That is essentially how people function with even mild sleep debt, which is something most of us suffer from. A third of US adults report that they usually get less than the recommended amount of sleep, according to the Centers for Disease and Prevention.

WRAIR Commemorates 9/11 with Remembrance Miles Event

Members from Walter Reed Army Institute of Research continue walk and ruck along the course during the 9/11 Remembrance Miles event at Forest Glen Annex, Sept. 10, 2021.  Soldiers, civilians, and community members took part in the event to honor the 2,977 lives lost 20 years ago by walking 2,977 miles in 24-hours.  Virtual participants could submit their miles through Facebook, Instagram, and Twitter using #WRAIRMiles or through the event email,

SILVER SPRING, Md. – Members from the Walter Reed Army Institute of Research (WRAIR) hosted a 9/11 Remembrance Miles 24-Hour Walk/Run at Forest Glen Annex, Sept. 10-11, 2021.

The event was held to remember the 2,977 lives lost 20 years ago during the terrorist attacks by walking 2,977 miles in their honor. Soldiers, civilians and community members took part in the event, which consisted of participants walking, running or rucking in a loop around WRAIR.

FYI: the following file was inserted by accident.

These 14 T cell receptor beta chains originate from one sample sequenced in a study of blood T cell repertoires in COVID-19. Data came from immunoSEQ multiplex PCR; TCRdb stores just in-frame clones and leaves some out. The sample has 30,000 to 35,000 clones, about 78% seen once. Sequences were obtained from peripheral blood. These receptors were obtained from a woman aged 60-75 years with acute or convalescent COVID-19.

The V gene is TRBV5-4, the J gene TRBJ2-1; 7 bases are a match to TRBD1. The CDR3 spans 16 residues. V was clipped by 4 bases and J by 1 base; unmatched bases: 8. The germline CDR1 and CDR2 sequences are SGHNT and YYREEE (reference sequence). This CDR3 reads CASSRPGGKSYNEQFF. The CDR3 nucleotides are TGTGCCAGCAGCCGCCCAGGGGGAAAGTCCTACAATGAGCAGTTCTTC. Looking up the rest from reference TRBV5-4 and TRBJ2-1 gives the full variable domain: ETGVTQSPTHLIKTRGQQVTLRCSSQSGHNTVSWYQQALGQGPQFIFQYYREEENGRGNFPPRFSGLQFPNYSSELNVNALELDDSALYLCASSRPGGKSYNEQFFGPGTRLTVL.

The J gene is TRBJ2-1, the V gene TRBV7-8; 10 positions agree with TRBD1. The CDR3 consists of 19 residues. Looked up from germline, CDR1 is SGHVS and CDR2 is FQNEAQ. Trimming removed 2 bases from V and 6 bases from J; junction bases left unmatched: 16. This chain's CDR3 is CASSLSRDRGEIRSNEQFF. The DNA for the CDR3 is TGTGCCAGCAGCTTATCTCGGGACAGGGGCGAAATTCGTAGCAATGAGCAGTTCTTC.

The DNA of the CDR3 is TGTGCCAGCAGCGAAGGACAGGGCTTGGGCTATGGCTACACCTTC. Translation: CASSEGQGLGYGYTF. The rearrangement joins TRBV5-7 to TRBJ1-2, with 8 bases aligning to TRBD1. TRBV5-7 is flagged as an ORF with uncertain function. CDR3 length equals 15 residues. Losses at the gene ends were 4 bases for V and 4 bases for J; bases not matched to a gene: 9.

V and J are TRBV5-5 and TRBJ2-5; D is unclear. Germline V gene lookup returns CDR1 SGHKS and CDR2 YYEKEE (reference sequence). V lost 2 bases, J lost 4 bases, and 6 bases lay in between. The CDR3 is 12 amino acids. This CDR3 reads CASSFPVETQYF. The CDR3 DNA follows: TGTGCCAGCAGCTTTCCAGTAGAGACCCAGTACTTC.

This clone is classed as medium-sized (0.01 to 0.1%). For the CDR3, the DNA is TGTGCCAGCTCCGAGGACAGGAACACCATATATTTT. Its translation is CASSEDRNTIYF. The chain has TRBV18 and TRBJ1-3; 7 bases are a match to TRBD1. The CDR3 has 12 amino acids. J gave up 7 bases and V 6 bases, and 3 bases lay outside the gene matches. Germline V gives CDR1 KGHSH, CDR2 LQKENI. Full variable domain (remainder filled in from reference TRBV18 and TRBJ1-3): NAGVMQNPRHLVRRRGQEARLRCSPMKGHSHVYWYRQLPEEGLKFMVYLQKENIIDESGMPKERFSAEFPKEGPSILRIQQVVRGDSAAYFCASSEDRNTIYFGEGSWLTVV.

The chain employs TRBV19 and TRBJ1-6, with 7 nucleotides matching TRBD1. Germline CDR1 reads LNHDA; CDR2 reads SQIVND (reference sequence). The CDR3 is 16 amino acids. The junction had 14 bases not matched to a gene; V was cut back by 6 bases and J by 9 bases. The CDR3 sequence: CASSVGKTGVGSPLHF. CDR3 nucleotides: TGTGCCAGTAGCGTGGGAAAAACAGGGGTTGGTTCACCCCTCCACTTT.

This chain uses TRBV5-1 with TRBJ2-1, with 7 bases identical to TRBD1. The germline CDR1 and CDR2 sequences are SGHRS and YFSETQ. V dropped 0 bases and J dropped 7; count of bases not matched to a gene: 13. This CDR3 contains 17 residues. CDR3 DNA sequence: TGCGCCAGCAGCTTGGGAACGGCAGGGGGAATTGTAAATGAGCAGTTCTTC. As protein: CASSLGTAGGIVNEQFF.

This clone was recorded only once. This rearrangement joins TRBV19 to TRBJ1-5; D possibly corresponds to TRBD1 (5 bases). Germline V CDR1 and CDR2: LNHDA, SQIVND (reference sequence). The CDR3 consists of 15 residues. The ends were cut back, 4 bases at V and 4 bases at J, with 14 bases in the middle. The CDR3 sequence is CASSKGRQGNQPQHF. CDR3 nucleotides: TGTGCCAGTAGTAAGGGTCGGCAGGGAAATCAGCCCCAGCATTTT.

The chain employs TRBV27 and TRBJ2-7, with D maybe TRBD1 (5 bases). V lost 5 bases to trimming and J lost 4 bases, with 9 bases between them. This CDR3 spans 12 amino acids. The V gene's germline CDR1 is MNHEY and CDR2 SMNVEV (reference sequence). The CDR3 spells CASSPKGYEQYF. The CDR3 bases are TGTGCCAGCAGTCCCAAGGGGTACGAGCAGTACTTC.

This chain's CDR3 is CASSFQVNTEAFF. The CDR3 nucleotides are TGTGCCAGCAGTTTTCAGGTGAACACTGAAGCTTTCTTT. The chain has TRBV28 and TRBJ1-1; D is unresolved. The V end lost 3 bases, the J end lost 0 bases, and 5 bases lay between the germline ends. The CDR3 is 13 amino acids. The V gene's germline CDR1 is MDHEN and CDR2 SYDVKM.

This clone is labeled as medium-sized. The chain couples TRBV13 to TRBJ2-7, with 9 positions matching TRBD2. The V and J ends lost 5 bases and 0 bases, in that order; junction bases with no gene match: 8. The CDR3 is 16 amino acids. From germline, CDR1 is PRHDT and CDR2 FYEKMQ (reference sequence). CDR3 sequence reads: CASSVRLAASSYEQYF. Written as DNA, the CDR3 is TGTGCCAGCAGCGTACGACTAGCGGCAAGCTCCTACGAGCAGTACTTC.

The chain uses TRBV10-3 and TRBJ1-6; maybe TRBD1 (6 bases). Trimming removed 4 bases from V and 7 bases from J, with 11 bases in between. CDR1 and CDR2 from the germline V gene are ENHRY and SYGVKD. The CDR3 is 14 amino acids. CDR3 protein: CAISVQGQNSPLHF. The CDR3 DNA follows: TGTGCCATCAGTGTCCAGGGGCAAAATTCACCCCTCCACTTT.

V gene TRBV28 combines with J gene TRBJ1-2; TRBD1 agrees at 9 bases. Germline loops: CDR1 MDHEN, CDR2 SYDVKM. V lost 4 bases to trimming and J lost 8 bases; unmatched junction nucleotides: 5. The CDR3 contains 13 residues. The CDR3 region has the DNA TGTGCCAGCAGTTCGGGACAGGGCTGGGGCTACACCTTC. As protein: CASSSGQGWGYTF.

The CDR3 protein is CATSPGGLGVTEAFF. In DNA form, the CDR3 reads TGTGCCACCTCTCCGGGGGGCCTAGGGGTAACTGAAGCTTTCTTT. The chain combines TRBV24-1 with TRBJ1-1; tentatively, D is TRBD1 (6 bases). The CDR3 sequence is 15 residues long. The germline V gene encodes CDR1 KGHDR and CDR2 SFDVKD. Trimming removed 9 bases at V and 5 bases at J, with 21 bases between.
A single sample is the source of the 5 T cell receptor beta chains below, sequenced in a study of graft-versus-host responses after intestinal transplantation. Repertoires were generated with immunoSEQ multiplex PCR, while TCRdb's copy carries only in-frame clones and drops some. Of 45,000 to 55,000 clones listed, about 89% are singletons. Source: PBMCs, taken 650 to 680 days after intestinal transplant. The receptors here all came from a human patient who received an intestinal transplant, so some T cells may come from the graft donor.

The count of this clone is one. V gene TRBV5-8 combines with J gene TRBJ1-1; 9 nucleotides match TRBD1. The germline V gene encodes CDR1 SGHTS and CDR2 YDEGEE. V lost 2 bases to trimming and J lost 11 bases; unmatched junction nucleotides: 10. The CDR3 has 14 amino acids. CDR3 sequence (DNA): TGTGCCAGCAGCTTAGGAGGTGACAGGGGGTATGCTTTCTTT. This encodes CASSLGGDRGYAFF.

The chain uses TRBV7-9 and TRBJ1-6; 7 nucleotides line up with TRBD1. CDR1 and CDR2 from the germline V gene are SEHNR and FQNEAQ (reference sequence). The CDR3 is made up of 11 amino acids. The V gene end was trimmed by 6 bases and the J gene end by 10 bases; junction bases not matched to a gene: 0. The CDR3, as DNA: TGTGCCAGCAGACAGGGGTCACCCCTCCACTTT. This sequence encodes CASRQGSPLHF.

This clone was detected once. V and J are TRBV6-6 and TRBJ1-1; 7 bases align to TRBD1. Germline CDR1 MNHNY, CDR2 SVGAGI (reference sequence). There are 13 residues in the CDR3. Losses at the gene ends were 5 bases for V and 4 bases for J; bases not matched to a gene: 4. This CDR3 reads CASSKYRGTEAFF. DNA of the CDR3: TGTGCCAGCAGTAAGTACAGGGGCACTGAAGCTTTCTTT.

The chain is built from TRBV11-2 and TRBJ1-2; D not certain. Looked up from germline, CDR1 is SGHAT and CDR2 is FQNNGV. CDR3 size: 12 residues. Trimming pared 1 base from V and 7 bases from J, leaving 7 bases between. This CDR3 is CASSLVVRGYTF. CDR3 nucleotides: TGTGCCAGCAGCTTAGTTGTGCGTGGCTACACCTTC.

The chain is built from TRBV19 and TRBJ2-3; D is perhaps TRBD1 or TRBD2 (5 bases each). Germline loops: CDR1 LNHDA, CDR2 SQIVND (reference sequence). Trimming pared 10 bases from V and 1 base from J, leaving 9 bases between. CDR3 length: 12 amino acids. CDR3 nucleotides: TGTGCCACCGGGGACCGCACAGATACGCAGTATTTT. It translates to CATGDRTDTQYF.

WRAIR Continues Recruitment for COVID-19 Clinical Trial

Clinical trial volunteer (right) receives injection from nurse in personal protective equipment (left)
As the clinical trial for WRAIR’s unique COVID-19 vaccine enters its third month, volunteers are still needed. The vaccine, called spike ferritin nanoparticle (SpFN), offers a flexible approach to targeting multiple variants of SARS-COV-2 and potentially other coronaviruses as well. The phase 1 study is being conducted at WRAIR’s CTC and will enroll 72 healthy, adult volunteers ages 18-55. Volunteers must meet certain inclusion and exclusion criteria—most notably that they have never been infected with COVID-19 or received a COVID-19 vaccine. All volunteers will be financially compensated for their time. Ultimately, WRAIR hopes to transition its vaccine to protect not just from COVID-19 but from all coronavirus diseases, known and unknown, to end the current pandemic and prevent the next one from ever beginning.

Women Changing the Face of Science Leadership at WRAIR

Female Soldier in uniform standards in front of white-grey background
Throughout the month of March, WRAIR celebrates the women in and out of uniform who comprise, support and lead our institution. While some have given decades of service, others are just getting started in their careers. They are scientists, mentors and trailblazers, pushing the boundaries of science to develop new medical products to safeguard both Soldier and world health for a healthier, more equitable world.